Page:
So, what is it about American culture that makes us so exclusionary, so consumed with reflections of our culture alone? Why do "foreign" films make up less than 2% of the films playing at cinema multiplexes? Why are there virtually no international television programs to be found on the 500-channel American television cable box (with the exception of high-minded British dramas and Spanish-language soap operas)? In short, why is there so little interest in the rest of the world, until it effects us personally (illegal Latin Americans at the border, Muslim extremist terrorists threatening to blow us up, an inescapable natural disaster like last year's tsunami)?

I won't attempt to answer these "big" questions myself, and would prefer to hear comments from the readership, but in more narrow terms, strictly concerned with the pathetically meager coverage of the Cannes Film Festival in the mainstream US media, maybe money is at the root. After all, in the past five years, almost all of the big winners at Cannes have had total US box office takes that would not even equal the catering budget of MISSION IMPOSSIBLE 3.

Let me list the Palme D'Or winners for you: DANCER IN THE DARK (2000,Lars Von Trier), total US box office: $4 Million; THE SON'S ROOM (2001, Nani Moretti): $900,000; THE PIANIST (2002, Roman Polanski): $28 Million; ELEPHANT (2003, Gus Van Sant): $1.2 Million. The 2004 Palme D'Or winner is the exception that confounds the rule, but Michael Moore's FAHRENHEIT 911, which grossed over $220 Million in the US, is that rare duck of a film which would have made its money, Cannes or no Cannes.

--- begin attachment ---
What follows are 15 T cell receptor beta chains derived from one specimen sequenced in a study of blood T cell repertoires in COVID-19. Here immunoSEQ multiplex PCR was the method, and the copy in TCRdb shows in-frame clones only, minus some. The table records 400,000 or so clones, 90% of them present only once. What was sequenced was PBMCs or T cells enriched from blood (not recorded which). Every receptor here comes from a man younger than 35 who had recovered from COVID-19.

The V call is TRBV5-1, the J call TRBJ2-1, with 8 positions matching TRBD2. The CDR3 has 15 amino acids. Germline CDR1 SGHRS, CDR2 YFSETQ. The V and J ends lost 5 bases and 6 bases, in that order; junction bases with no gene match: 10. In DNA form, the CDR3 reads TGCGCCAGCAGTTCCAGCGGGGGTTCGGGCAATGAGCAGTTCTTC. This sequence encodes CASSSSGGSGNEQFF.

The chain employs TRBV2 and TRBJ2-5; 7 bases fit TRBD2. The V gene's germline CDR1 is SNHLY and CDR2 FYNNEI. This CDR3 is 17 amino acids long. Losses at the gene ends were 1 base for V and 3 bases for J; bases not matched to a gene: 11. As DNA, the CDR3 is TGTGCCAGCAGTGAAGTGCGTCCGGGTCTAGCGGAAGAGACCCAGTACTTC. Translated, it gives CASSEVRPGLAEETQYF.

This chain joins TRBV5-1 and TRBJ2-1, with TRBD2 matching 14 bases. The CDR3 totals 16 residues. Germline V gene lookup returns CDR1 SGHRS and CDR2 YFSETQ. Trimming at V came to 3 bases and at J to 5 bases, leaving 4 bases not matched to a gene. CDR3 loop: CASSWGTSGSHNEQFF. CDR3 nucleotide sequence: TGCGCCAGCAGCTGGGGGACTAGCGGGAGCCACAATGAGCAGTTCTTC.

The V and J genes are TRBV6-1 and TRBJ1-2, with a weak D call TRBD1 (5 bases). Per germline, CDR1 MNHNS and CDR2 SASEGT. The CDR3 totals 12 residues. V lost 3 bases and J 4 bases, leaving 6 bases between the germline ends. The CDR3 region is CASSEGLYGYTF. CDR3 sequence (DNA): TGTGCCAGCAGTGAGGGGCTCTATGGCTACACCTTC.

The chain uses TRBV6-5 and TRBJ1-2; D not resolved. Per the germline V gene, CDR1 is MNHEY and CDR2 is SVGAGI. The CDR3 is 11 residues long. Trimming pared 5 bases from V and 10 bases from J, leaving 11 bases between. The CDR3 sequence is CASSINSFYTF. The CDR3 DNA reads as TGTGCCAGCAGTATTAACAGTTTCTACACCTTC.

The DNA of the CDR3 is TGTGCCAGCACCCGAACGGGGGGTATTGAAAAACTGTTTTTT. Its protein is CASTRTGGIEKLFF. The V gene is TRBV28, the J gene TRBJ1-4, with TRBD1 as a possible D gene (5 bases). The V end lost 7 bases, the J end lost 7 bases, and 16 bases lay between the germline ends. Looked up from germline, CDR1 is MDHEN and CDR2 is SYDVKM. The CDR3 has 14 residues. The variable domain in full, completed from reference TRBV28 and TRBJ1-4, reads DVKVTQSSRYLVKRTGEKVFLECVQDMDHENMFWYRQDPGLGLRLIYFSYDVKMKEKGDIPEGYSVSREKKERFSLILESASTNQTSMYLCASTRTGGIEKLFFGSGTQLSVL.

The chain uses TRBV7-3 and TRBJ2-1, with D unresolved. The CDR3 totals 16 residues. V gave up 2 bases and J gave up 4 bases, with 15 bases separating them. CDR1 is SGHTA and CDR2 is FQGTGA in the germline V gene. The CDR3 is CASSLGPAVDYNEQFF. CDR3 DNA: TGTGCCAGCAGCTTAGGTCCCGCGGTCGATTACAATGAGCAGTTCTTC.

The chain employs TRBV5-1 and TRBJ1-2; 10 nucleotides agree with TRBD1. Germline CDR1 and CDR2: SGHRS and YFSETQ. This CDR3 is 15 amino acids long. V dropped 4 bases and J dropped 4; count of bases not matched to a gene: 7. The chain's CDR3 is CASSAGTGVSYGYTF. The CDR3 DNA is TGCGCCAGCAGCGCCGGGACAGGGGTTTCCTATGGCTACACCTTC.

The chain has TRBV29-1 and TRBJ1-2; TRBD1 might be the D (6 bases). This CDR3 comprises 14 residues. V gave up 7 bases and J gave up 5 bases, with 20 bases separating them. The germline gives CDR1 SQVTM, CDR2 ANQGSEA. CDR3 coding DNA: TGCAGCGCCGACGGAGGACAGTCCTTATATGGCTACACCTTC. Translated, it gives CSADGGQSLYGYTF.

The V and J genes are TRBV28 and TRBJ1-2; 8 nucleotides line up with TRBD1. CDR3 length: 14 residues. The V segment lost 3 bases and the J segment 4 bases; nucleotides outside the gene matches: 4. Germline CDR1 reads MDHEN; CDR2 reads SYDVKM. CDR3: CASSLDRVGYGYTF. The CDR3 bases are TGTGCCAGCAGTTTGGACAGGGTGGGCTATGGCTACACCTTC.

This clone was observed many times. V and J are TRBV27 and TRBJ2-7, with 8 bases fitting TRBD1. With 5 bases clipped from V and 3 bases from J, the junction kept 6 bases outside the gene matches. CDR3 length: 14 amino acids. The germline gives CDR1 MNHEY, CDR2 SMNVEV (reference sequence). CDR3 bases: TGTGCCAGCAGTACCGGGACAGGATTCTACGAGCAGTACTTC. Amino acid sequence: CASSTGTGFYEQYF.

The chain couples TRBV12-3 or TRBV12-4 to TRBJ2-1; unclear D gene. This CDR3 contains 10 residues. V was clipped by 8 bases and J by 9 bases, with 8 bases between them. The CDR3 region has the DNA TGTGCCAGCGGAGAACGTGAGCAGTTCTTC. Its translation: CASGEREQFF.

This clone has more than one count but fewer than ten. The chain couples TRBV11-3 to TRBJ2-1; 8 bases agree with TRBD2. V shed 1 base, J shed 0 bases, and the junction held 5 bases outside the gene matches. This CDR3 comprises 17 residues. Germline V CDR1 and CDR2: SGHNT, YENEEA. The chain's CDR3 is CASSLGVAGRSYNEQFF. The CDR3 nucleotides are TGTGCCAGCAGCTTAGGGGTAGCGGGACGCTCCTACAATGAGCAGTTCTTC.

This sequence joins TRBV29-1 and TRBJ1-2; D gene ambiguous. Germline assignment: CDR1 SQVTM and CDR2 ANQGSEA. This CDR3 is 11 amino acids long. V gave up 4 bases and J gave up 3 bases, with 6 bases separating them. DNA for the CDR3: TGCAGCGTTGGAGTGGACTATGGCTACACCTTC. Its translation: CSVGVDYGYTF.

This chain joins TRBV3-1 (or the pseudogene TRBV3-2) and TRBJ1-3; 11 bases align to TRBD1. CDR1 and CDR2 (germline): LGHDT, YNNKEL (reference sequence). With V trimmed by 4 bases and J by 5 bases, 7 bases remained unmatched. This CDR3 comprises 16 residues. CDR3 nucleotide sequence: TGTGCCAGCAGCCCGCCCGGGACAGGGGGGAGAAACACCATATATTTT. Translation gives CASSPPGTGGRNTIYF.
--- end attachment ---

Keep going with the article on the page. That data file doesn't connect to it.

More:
And what about last year's winner? L'ENFANT by the Dardenne Brothers, opened in the US on March 22 to the most enthusiastic reviews of the year. In the two months that it has been playing, the film has grossed less than $400,000 (although it is still in release by arthouse mavens Sony Pictures Classics). The film will continue to play for the next few months in a slow, deliberate release by one of the most savvy distributors in the country, but may never even crack the $1 Million mark.

Of course, it is not fair to compare box office results between sophisticated and difficult arthouse films and the mega-budget media onslaughts that accompany even the lamest of Hollywood releases. But, as has been whispered in the specialty distribution business now for the past few years, the "market share" of people willing to come to theaters to view international films is diminishing rapidly. While many more people may eventually see L'ENFANT on DVD, the fact is that fewer international titles are even getting anything but token releases in the first place.

So, while international cinema becomes more prolific (as reflected in the growing film output worldwide and the continuing stream of superb films that one can view at such citadels of film culture as Sundance, Berlin, Venice, Toronto and other topflight film festivals), the US market continues to shrink. So, maybe that's why there is so little coverage of Cannes, the most international of all the film celebrations. In the US, where money and celebrity are the touchstones by which most things are evaluated, Cannes is just an artsy, fartsy showcase of films that will ultimately reach a microscopic (if devoted) film audience. What to do? Any answers out there in cyberspace?

Sandy Mandelberger